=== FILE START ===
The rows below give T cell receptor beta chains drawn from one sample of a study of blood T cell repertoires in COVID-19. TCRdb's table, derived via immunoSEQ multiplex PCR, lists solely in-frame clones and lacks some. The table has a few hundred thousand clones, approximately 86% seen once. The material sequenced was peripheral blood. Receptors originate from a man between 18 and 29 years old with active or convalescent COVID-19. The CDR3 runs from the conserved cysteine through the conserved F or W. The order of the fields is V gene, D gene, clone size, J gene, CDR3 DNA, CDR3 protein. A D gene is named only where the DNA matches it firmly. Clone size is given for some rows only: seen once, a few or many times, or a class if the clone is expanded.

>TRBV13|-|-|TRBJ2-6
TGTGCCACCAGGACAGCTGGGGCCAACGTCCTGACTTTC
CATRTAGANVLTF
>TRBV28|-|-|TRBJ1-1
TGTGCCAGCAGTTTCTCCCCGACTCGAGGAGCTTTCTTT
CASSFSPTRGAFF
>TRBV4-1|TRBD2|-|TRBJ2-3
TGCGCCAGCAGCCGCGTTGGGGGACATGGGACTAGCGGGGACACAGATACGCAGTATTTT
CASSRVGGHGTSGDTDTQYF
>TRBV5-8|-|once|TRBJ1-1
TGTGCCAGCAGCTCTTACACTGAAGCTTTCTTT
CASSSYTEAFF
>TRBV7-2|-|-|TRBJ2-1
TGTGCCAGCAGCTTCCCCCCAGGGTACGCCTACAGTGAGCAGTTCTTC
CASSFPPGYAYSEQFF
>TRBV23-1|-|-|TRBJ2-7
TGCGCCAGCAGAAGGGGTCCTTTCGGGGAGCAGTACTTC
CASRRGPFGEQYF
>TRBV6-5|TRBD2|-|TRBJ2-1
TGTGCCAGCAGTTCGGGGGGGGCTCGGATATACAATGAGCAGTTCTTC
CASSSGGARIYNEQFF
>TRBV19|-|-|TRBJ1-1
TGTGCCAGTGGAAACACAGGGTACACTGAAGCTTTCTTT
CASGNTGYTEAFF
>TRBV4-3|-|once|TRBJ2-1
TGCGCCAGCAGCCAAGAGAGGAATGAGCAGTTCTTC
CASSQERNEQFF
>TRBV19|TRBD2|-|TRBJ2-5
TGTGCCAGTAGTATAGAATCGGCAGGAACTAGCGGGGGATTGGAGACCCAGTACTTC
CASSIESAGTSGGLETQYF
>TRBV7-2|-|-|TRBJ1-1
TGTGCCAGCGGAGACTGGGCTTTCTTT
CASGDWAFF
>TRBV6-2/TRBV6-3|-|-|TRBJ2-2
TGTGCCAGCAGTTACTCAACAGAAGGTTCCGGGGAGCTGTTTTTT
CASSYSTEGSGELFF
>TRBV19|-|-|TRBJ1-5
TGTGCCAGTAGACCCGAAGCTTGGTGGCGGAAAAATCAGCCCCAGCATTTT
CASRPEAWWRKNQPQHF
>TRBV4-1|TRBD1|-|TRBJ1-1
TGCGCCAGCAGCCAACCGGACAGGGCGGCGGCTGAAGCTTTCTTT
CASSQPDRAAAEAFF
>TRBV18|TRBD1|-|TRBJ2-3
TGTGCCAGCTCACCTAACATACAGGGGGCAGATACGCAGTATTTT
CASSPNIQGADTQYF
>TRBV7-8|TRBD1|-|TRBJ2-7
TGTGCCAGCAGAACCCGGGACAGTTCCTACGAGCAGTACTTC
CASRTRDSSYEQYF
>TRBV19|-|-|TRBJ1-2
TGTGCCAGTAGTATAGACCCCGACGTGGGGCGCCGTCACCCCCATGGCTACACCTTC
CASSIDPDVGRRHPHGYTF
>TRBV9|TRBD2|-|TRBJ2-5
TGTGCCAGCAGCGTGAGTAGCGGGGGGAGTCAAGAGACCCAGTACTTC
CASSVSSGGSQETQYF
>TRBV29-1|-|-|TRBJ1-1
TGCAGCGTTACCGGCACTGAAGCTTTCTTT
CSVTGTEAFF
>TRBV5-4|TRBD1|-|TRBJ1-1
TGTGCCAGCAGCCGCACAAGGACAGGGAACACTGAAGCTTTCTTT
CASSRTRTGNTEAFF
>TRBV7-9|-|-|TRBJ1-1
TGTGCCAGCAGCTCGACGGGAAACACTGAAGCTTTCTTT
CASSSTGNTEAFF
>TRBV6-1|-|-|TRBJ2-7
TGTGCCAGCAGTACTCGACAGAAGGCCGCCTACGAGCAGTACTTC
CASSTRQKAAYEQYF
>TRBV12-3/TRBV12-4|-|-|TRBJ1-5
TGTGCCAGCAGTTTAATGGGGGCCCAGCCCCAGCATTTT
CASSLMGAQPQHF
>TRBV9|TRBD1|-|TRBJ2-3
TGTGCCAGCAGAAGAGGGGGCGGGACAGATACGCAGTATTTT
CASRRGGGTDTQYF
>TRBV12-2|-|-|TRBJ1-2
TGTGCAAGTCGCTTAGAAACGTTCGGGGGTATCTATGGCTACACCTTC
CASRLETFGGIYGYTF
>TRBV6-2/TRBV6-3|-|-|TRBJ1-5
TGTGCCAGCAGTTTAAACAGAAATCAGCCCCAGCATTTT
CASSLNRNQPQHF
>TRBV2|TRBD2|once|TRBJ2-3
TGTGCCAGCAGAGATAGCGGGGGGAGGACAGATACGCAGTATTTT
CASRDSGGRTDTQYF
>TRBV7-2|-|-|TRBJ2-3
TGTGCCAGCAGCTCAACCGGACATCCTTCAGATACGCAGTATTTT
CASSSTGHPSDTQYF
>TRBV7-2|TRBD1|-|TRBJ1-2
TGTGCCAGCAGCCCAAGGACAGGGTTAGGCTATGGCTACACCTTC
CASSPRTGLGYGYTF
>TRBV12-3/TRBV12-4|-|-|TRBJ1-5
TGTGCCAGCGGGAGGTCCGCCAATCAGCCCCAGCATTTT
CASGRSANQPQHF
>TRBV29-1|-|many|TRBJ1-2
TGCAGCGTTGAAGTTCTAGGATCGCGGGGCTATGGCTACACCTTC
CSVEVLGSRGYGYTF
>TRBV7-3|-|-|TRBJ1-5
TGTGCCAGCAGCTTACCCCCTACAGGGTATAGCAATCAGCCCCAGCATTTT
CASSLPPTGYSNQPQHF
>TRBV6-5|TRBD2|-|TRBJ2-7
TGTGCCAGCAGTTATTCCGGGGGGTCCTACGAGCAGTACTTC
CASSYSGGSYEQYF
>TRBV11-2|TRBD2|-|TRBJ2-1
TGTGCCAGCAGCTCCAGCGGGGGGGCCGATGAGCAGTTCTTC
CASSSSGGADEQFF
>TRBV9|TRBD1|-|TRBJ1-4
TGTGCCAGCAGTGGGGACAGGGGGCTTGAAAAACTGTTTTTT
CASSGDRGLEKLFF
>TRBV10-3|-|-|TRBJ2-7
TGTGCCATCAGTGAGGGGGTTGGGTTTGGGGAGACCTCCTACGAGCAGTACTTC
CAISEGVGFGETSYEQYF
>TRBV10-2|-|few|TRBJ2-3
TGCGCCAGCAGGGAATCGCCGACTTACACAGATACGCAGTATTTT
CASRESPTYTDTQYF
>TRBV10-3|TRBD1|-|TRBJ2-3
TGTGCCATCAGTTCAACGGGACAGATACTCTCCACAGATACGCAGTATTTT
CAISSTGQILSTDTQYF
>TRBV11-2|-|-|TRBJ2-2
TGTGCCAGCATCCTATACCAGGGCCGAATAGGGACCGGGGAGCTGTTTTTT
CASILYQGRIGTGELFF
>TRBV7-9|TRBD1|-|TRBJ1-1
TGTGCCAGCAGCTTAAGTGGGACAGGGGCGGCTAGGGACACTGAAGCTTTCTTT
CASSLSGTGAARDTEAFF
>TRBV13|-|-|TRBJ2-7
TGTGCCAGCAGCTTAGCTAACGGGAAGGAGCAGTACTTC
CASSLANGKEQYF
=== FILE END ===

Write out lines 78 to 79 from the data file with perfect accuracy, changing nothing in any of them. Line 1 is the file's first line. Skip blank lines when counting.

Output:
TGTGCCAGCAGTTTAAACAGAAATCAGCCCCAGCATTTT
CASSLNRNQPQHF